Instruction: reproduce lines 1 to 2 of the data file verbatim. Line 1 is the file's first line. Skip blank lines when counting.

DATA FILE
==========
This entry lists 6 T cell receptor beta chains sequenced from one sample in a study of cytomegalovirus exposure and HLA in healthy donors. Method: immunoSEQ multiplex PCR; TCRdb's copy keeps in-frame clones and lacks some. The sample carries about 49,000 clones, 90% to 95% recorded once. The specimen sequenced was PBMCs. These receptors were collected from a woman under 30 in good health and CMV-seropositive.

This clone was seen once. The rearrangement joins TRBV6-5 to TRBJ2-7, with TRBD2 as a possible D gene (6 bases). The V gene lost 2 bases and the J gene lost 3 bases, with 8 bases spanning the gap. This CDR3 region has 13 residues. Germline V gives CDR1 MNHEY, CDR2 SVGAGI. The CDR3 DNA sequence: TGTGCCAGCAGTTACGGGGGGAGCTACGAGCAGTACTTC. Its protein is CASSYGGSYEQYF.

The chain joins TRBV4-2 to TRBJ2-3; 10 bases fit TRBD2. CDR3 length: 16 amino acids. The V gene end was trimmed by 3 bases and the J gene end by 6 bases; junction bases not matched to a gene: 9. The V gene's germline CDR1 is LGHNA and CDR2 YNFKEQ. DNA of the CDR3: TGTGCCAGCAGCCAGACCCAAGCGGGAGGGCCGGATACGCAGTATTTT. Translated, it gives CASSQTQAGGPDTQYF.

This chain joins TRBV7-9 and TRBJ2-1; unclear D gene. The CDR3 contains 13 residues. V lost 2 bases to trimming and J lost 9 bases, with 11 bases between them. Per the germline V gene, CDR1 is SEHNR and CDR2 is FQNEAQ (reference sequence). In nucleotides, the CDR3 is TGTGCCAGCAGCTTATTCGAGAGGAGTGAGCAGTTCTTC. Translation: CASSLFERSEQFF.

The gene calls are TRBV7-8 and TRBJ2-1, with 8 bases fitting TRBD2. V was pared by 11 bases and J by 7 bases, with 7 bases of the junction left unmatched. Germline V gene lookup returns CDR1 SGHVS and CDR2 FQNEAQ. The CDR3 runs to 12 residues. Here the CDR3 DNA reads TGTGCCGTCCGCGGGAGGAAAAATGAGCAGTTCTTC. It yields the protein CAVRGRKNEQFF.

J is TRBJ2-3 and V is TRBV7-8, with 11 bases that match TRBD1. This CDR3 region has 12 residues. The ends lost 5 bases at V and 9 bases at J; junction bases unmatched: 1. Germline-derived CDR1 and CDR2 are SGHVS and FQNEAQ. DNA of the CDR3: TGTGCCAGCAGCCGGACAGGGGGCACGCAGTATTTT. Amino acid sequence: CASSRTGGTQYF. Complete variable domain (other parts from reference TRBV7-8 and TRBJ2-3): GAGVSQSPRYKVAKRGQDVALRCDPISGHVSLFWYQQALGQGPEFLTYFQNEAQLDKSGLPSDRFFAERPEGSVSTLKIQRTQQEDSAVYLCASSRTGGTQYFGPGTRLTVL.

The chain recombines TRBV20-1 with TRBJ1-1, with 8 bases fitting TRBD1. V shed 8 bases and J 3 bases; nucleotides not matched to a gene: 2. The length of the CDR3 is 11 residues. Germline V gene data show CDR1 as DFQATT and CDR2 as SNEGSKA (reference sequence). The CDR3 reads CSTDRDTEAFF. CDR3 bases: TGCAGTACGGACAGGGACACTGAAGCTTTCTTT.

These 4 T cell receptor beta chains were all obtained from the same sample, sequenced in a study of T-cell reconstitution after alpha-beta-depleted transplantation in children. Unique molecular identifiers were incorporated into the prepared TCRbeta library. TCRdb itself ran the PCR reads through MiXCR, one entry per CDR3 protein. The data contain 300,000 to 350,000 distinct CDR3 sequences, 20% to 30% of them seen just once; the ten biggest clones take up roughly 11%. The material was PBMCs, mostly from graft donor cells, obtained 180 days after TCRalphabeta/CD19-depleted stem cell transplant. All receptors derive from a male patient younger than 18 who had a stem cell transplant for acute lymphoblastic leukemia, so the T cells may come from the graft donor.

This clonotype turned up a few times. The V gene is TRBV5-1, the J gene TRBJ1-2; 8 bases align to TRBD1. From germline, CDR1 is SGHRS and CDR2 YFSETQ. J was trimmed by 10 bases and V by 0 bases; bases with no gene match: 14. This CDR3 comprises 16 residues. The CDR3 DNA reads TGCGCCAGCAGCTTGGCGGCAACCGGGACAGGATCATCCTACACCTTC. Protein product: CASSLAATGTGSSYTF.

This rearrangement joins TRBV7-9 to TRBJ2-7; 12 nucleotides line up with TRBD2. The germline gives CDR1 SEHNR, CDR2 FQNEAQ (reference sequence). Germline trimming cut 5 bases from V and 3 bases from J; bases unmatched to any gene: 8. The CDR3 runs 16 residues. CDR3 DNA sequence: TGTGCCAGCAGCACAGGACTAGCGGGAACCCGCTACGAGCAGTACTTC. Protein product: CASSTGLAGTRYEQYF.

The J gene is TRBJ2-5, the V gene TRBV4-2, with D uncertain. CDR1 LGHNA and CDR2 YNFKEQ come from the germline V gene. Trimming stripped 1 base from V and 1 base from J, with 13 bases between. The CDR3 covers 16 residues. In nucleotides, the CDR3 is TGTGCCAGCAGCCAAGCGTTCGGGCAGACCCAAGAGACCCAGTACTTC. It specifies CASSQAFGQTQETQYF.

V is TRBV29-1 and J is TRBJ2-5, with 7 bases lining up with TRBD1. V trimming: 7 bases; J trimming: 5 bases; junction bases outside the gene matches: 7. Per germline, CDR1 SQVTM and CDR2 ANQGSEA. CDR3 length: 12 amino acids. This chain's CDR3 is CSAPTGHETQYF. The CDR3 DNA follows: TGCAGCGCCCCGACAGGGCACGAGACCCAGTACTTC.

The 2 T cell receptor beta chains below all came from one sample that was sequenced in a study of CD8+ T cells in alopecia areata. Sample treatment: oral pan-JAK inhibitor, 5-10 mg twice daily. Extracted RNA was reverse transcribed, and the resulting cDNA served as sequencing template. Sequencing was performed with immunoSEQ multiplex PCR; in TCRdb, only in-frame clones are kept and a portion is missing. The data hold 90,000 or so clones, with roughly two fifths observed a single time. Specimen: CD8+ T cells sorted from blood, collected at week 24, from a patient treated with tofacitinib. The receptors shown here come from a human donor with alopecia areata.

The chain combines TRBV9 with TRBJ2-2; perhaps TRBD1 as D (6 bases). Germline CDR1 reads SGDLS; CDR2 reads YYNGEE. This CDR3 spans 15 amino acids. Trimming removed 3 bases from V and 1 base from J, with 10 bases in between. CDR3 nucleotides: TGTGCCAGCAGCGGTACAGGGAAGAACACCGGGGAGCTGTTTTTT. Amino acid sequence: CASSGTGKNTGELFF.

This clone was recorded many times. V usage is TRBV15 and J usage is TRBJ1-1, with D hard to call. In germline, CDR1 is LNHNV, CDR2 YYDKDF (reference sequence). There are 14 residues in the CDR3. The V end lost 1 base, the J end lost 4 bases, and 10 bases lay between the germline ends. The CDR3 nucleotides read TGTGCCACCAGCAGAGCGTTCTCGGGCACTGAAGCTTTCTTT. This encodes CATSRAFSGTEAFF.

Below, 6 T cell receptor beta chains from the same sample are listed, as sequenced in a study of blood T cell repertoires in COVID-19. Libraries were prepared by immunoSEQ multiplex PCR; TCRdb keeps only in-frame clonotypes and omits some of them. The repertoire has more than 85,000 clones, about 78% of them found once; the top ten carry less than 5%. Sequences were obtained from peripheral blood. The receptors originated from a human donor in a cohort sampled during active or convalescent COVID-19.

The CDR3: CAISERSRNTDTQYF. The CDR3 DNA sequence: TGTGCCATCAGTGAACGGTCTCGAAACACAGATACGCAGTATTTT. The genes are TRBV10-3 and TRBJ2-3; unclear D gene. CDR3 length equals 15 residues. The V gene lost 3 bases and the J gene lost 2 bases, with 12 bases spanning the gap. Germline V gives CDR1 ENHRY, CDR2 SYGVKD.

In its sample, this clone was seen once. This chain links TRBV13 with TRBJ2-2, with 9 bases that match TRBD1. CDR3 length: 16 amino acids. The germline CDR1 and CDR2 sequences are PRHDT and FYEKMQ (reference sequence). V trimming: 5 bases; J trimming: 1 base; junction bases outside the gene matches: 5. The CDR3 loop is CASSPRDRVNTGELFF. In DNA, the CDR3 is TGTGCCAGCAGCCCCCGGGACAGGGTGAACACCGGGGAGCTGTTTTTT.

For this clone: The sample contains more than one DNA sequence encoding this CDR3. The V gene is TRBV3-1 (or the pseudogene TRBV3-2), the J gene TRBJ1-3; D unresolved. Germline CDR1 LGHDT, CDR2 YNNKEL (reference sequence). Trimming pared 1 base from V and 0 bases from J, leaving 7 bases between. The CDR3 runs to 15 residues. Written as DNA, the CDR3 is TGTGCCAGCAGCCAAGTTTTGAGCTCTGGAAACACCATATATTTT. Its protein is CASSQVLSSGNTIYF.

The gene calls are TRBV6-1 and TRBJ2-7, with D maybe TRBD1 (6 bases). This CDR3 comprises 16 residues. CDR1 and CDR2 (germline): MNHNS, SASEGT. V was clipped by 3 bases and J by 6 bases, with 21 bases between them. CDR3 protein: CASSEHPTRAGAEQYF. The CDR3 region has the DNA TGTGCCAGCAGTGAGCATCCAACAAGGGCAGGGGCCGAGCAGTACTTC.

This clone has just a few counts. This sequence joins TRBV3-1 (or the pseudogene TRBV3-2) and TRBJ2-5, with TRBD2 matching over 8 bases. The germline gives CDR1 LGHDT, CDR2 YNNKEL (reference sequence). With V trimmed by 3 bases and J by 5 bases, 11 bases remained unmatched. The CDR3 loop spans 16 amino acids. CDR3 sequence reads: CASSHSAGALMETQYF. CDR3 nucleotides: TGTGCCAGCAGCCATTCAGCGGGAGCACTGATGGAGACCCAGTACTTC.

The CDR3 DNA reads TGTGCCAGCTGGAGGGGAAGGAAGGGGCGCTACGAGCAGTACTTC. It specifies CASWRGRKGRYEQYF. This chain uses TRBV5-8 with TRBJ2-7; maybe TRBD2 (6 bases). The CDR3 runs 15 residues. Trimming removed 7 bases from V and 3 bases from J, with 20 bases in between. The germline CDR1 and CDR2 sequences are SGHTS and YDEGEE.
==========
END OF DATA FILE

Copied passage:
This entry lists 6 T cell receptor beta chains sequenced from one sample in a study of cytomegalovirus exposure and HLA in healthy donors. Method: immunoSEQ multiplex PCR; TCRdb's copy keeps in-frame clones and lacks some. The sample carries about 49,000 clones, 90% to 95% recorded once. The specimen sequenced was PBMCs. These receptors were collected from a woman under 30 in good health and CMV-seropositive.

This clone was seen once. The rearrangement joins TRBV6-5 to TRBJ2-7, with TRBD2 as a possible D gene (6 bases). The V gene lost 2 bases and the J gene lost 3 bases, with 8 bases spanning the gap. This CDR3 region has 13 residues. Germline V gives CDR1 MNHEY, CDR2 SVGAGI. The CDR3 DNA sequence: TGTGCCAGCAGTTACGGGGGGAGCTACGAGCAGTACTTC. Its protein is CASSYGGSYEQYF.